Jeffrey Fish, Kirk R. Sanders

Research output: Chapter in Book/Report/Conference proceedingChapter


The influential historiographer of philosophy Eduard Zeller, in his monumental Die Philosophie der Griechen, criticized the ‘philosophical sterility’ and ‘intellectual torpor’ of the Epicurean school, which, he claimed, remained more than any of its rivals confined throughout its history to the utterances of its founder. In his abridged Grundriß der Geschichte der griechischen Philosophie, Zeller went so far as to assert that none of Epicurus' successors ‘made any attempt worth mentioning’ to the development of the school's doctrines. A survey of much more recent histories of Hellenistic philosophy confirms that these stereotypes, which find antecedents already in antiquity, have proven persistent. As a consequence, studies of Epicurean philosophy remain disproportionately studies of Epicurus' philosophy. The present collection represents an attempt to help correct this imbalance and the misperceptions that sustain it. The essays contained herein explore various aspects of the interplay between tradition and innovation within Epicureanism. That interplay begins with Epicurus himself, who was both heir to a rich philosophical tradition and the founder of a new philosophical school. The opening essay by Michael Erler, ‘Autodidact and student: on the relationship of authority and autonomy in Epicurus and the Epicurean tradition’, explores how Epicurus balanced these two contrasting roles. Critics both ancient and modern have viewed Epicurus' repeated, emphatic declarations of his own independence and originality as transparent attempts to mask the extent of his indebtedness to various predecessors.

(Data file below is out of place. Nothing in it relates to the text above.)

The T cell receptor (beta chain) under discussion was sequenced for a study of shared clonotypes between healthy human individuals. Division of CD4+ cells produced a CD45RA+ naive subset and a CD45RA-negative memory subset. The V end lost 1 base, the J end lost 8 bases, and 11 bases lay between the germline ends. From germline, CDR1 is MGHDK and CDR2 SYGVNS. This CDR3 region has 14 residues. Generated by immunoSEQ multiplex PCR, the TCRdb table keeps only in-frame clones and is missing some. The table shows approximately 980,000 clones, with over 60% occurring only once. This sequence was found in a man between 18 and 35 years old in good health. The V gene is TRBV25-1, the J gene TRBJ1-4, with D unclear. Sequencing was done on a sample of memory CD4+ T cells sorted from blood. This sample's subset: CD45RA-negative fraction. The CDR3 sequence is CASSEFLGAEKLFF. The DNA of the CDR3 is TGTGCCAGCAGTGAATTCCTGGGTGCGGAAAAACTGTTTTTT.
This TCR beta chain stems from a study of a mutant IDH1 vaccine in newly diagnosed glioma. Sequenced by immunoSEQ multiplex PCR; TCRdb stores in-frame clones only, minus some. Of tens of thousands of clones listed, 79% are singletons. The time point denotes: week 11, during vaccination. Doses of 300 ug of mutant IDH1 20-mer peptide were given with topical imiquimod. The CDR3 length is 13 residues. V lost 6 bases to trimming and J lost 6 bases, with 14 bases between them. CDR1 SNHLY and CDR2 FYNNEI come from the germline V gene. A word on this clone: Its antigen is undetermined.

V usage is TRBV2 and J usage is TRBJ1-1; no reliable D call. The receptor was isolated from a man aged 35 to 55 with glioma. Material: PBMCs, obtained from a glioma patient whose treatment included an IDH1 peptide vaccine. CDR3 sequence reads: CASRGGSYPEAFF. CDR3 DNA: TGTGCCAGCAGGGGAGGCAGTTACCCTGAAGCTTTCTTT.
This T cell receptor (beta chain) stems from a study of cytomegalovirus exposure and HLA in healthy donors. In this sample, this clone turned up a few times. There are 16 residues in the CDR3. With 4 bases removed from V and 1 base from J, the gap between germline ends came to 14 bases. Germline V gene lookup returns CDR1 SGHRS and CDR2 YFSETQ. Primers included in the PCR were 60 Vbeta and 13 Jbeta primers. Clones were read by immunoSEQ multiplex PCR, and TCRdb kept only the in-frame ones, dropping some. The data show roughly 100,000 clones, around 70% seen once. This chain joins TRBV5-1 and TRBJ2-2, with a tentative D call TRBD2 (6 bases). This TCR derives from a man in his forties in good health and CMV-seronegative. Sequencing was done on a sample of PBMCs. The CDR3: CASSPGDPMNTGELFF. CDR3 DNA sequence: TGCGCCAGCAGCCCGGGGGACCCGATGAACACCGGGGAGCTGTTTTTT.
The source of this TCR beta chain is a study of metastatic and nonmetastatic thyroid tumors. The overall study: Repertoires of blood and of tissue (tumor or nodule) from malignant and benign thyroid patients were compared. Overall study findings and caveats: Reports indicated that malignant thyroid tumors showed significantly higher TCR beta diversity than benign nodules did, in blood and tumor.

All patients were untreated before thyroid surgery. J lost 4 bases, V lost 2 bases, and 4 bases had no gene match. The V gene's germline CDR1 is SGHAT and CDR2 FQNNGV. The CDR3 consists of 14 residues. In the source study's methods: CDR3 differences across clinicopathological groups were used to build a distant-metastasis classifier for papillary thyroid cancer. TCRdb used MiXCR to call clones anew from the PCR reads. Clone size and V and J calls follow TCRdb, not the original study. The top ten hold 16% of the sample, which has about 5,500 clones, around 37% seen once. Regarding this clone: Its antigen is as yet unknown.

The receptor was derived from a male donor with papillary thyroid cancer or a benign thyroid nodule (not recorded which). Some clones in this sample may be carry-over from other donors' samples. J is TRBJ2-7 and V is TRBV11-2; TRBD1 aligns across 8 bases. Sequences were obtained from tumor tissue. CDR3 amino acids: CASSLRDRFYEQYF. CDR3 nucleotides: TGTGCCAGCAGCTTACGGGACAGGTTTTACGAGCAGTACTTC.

Original languageEnglish (US)
Title of host publicationEpicurus and the Epicurean Tradition
PublisherCambridge University Press
Number of pages18
ISBN (Electronic)9780511921704
ISBN (Print)9780521194785
StatePublished - Jan 1 2011

ASJC Scopus subject areas

  • General Arts and Humanities


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